Support Group for Alcohol Addiction
Alcoholism is a broad term for problems with alcohol, and is generally used to mean compulsive and uncontrolled consumption of alcohol, usually to the detriment of the drinker’s health, personal relationships and social standing.
Alcoholism is an addictive illness and its historic definition includes four symptoms:
Craving: a strong need, or compulsion, to drink
Impaired Control: an inability to limit one’s drinking on any given occasion Physical Dependence: withdrawal symptoms, such as nausea, sweating, shakiness, and anxiety, when alcohol use is stopped after a period of heavy drinking
Tolerance: the need for increasing amounts of alcohol in order to feel its effects
How does alcohol affect our body?
Damage to the body, includes among others,
- The brain: mental acuteness is lost; memory, judgment and the power to concentrate are all diminished. As the alcoholics’ capabilities are eroded so is their self-esteem
- The neurotransmitters
- Vital organs such as the heart, the kidneys, the muscles which may sustain damage or be destroyed
- Cirrhosis of the liver
- Under nourishment
- Wernicke-Korsakoff Syndrome
- Paranoid Psychosis
- Alcohol Fetus Syndrome
Are specific groups of people more likely to have problems?
Alcohol abuse and alcoholism cut across gender, race and nationality.
The World Health Organisation estimates that there are 140 million people with alcoholism or alcohol dependence syndrome worldwide. The figures are indeed alarming in several countries.
According to recent estimates from a study commissioned by the Department of Work and Pensions (Hay and Bauld, 2010) there are nearly 2.3 million drinkers in Great Britain. Furthermore, it has been estimated that approximately 5 million children are affected by parental substance misuse (Manning et al., 2009). Nearly 14 million people in the United States – 1 in every 13 adults – abuse alcohol or are alcoholic. It is to be noted that alcohol problems are highest among young adults ages 18-29 and lowest among adults ages 65 and older. It has been proven that people who start drinking at an early age, 14 or younger, have an increased chance that they will develop alcohol problems at some point in their lives.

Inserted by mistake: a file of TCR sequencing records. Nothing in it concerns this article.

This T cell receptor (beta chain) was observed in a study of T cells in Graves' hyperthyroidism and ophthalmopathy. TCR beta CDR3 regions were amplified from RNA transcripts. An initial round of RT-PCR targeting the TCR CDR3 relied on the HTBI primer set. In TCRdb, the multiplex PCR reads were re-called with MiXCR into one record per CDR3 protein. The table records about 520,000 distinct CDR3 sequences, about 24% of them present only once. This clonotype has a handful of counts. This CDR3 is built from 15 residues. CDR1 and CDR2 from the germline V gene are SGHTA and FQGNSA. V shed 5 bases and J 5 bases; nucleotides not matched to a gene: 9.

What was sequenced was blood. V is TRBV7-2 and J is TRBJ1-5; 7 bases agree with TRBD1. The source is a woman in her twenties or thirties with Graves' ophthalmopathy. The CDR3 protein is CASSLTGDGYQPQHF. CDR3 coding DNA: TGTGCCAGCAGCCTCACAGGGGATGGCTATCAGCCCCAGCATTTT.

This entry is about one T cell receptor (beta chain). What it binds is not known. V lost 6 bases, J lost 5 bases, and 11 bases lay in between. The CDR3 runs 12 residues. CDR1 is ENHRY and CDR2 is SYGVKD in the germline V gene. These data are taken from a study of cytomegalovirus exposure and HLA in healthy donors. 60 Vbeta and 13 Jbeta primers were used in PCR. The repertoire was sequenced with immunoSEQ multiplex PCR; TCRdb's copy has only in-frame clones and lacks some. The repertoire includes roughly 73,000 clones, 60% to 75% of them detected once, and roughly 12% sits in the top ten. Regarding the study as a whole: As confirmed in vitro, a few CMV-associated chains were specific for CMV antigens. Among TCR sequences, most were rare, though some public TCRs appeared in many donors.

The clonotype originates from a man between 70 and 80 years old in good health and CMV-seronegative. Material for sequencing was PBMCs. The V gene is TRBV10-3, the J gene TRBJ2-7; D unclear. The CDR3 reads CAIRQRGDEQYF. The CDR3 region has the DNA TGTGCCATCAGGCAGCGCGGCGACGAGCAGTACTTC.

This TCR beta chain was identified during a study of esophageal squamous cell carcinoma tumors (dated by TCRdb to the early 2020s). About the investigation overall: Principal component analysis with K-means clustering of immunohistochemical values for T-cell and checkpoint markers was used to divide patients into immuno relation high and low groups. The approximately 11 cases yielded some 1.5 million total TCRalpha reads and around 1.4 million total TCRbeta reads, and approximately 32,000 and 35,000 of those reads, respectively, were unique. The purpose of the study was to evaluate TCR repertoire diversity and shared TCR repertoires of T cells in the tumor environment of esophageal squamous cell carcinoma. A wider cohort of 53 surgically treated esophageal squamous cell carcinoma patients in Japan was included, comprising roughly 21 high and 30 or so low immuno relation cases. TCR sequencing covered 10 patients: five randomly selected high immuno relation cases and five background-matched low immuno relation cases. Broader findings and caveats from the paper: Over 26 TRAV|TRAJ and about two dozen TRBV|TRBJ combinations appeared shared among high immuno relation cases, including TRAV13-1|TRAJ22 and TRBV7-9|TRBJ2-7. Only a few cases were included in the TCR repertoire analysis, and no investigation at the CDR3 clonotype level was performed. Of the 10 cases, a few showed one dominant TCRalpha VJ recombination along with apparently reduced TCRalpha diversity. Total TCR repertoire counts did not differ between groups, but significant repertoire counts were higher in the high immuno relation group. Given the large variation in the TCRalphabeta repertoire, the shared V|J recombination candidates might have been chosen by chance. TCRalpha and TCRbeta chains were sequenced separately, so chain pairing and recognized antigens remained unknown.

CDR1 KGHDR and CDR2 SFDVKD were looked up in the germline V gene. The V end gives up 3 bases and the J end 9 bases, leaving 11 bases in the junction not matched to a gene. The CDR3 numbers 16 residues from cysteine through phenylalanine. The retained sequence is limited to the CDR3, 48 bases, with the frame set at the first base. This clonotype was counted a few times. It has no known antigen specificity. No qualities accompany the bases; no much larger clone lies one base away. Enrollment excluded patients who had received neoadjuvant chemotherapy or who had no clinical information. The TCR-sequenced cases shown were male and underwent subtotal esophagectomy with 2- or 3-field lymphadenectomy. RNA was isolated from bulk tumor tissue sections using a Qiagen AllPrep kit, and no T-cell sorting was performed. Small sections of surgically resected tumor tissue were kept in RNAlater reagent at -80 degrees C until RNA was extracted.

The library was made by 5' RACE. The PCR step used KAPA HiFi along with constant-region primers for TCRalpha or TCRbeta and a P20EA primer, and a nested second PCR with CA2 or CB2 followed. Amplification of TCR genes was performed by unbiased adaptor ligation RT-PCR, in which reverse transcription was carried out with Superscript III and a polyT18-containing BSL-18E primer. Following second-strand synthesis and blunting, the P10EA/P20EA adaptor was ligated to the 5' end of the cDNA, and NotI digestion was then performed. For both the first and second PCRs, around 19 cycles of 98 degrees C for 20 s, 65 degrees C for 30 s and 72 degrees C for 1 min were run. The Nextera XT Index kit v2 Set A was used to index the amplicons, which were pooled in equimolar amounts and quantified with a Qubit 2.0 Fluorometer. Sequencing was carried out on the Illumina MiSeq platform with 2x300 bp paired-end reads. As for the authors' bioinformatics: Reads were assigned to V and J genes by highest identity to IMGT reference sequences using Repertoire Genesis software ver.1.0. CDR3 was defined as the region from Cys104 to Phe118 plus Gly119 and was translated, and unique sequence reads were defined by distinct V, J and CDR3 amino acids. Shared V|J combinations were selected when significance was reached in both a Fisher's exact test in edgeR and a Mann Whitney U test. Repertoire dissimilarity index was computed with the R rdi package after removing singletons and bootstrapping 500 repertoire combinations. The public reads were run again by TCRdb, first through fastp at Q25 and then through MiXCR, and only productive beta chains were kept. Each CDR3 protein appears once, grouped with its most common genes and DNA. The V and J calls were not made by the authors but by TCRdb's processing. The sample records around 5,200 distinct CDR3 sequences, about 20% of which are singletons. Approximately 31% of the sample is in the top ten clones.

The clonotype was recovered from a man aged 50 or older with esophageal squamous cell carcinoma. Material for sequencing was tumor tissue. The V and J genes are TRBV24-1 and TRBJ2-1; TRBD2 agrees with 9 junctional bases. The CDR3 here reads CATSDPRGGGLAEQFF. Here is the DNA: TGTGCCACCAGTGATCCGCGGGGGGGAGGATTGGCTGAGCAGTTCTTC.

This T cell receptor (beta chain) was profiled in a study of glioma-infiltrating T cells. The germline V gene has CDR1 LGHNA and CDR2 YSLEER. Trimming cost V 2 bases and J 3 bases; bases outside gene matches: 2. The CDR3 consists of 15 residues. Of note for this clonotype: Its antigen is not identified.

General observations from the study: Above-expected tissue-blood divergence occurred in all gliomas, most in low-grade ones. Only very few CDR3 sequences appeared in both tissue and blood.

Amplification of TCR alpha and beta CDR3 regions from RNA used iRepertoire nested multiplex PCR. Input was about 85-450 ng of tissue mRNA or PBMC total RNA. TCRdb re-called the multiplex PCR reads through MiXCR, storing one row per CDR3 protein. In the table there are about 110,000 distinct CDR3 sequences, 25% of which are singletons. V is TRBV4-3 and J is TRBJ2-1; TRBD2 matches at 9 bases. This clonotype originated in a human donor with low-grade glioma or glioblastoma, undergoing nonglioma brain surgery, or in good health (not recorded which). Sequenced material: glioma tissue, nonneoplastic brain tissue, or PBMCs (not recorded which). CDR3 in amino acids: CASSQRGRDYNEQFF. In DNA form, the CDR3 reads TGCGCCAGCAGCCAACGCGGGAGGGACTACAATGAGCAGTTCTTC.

Why should you join the Support Group for Alcoholism?
The Support Group for Alcoholism focuses on:
- Empowerment based on Motivational Enhancement Therapy
- Cognitive Behavioural Therapy
I have specifically designed the Support Group for Alcoholism for addicts at all stages of recovery to get together to discuss:
- Their experiences
- Coping strategies and
- Personal sources of hope
The benefits of joining the Support Group for Alcoholism
- Meeting new people who wish to put an end to their addiction and lead a healthy life
- Learning Skills to conquer cravings
- Getting support during difficult emotional times
- Having people to hold you accountable
- Knowing you are not alone
- Knowing that you can share your thoughts, emotions and experiences